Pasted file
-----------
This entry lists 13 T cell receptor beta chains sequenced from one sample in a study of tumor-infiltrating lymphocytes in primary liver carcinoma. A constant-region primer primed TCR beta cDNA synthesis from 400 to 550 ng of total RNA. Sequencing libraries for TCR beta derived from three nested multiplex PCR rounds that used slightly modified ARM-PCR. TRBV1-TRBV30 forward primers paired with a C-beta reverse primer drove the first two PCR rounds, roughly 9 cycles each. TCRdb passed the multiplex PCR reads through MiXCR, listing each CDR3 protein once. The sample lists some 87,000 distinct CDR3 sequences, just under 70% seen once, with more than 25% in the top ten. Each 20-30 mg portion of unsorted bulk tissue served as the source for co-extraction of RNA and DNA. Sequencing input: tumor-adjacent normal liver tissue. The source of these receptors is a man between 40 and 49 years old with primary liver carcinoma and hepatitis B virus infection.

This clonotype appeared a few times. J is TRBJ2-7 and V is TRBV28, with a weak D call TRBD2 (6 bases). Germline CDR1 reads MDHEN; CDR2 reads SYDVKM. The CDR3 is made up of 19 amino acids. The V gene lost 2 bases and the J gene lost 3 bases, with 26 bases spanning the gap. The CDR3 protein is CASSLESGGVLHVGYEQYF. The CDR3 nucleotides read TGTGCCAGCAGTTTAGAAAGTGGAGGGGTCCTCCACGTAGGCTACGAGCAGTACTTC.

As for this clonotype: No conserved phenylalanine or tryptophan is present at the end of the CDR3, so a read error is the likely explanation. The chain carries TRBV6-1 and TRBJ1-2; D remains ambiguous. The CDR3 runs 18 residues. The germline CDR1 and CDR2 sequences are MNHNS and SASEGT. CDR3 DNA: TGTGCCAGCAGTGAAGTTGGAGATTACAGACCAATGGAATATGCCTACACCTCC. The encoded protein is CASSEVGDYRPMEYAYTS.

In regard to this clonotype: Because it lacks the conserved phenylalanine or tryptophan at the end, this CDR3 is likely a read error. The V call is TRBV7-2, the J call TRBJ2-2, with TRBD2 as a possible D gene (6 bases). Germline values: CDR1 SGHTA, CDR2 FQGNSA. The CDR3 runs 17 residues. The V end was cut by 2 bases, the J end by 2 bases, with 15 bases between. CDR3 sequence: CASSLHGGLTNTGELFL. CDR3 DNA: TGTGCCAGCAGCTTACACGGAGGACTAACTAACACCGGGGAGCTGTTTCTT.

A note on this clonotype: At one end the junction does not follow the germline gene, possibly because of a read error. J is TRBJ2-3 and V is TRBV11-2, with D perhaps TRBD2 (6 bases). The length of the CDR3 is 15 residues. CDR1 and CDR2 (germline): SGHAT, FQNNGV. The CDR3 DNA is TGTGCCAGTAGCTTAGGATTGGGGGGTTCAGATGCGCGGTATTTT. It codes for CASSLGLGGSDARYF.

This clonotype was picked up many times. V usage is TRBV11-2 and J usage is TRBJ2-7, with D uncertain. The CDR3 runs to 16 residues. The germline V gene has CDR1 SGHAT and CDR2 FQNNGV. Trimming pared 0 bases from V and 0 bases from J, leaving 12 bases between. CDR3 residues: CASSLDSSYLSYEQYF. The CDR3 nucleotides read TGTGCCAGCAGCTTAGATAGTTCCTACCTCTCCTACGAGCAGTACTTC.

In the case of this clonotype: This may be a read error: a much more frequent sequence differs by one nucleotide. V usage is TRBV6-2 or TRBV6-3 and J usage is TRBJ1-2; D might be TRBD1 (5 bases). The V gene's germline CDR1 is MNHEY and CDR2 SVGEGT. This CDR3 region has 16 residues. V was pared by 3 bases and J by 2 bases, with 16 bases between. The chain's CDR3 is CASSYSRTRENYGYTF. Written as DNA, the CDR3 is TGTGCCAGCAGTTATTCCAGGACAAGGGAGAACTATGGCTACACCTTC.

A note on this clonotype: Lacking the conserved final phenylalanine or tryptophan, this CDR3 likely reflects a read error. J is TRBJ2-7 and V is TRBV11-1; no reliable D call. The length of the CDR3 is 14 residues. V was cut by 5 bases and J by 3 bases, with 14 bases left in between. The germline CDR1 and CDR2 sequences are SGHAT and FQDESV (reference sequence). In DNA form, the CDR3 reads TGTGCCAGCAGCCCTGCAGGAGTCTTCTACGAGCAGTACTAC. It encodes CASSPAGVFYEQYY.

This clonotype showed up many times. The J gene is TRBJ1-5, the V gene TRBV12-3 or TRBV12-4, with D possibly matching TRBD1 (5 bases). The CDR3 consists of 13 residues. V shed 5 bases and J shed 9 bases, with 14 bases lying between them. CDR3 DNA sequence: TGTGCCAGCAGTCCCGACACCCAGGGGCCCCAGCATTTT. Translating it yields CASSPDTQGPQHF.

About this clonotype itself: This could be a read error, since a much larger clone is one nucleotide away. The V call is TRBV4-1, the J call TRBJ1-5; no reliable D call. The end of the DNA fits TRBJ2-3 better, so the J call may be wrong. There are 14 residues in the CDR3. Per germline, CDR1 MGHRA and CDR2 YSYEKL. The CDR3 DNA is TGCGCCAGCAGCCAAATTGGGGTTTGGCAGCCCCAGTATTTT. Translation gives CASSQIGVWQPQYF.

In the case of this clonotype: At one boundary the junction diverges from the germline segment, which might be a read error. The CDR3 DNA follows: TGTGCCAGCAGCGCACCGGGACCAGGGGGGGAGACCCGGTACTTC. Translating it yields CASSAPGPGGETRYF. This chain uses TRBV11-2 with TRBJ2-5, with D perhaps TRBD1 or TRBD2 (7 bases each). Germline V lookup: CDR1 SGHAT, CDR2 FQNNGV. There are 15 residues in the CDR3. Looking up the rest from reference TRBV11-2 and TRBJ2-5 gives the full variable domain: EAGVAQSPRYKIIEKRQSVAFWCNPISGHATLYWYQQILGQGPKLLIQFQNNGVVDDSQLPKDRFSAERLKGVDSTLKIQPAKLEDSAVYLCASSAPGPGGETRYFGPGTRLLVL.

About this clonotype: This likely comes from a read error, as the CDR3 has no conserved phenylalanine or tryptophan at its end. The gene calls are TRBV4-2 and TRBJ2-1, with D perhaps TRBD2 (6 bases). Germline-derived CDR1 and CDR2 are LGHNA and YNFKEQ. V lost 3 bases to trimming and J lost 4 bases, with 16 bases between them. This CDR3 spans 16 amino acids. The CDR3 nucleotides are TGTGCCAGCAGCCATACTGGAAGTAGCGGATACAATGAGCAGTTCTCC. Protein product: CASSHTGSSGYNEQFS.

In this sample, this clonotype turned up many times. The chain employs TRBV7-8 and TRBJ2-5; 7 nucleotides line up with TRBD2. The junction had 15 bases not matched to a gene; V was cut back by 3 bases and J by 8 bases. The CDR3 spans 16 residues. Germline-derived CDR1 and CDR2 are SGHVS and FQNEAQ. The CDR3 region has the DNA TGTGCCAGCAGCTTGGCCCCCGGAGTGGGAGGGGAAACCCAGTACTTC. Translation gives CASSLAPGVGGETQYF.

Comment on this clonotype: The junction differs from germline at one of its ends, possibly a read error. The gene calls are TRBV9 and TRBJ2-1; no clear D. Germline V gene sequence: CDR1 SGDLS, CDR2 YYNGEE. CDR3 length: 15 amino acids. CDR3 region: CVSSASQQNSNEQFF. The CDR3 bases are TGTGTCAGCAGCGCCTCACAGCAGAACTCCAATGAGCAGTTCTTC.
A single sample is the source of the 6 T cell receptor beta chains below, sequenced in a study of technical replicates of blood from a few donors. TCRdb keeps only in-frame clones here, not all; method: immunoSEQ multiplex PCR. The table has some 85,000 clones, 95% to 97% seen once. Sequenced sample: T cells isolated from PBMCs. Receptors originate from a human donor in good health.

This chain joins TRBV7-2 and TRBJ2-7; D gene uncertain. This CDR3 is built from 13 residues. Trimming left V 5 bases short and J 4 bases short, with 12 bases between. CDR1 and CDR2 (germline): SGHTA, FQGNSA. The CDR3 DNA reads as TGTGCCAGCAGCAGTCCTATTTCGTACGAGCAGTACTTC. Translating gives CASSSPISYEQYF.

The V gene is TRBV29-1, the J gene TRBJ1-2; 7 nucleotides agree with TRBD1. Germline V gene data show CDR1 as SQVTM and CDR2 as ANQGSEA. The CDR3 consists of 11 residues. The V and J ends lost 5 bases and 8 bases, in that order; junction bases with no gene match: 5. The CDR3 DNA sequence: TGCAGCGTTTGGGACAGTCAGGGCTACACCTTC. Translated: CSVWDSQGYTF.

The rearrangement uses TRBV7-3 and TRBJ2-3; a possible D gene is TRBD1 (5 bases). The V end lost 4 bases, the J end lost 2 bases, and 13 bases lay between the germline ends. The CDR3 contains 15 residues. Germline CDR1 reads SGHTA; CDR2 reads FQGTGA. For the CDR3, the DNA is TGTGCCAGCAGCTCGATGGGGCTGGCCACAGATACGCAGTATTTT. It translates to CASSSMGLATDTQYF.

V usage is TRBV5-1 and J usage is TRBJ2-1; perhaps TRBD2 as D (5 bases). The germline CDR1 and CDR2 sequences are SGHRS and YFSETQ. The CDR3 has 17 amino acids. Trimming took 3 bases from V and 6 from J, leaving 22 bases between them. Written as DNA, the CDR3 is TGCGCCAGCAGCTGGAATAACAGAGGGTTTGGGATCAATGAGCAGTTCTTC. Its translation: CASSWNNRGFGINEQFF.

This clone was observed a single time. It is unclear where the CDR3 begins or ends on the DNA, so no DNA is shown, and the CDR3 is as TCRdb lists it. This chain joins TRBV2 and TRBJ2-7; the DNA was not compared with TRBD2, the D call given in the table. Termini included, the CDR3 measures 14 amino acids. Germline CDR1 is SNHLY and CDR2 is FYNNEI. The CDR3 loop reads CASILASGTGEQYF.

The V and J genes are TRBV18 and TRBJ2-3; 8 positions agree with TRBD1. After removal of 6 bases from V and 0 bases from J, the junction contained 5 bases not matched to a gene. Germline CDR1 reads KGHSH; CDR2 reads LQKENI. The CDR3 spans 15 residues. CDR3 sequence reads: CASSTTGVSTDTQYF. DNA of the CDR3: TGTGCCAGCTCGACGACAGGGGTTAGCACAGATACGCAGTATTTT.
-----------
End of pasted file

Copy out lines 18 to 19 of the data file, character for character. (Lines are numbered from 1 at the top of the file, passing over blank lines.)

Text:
The rearrangement uses TRBV7-3 and TRBJ2-3; a possible D gene is TRBD1 (5 bases). The V end lost 4 bases, the J end lost 2 bases, and 13 bases lay between the germline ends. The CDR3 contains 15 residues. Germline CDR1 reads SGHTA; CDR2 reads FQGTGA. For the CDR3, the DNA is TGTGCCAGCAGCTCGATGGGGCTGGCCACAGATACGCAGTATTTT. It translates to CASSSMGLATDTQYF.

V usage is TRBV5-1 and J usage is TRBJ2-1; perhaps TRBD2 as D (5 bases). The germline CDR1 and CDR2 sequences are SGHRS and YFSETQ. The CDR3 has 17 amino acids. Trimming took 3 bases from V and 6 from J, leaving 22 bases between them. Written as DNA, the CDR3 is TGCGCCAGCAGCTGGAATAACAGAGGGTTTGGGATCAATGAGCAGTTCTTC. Its translation: CASSWNNRGFGINEQFF.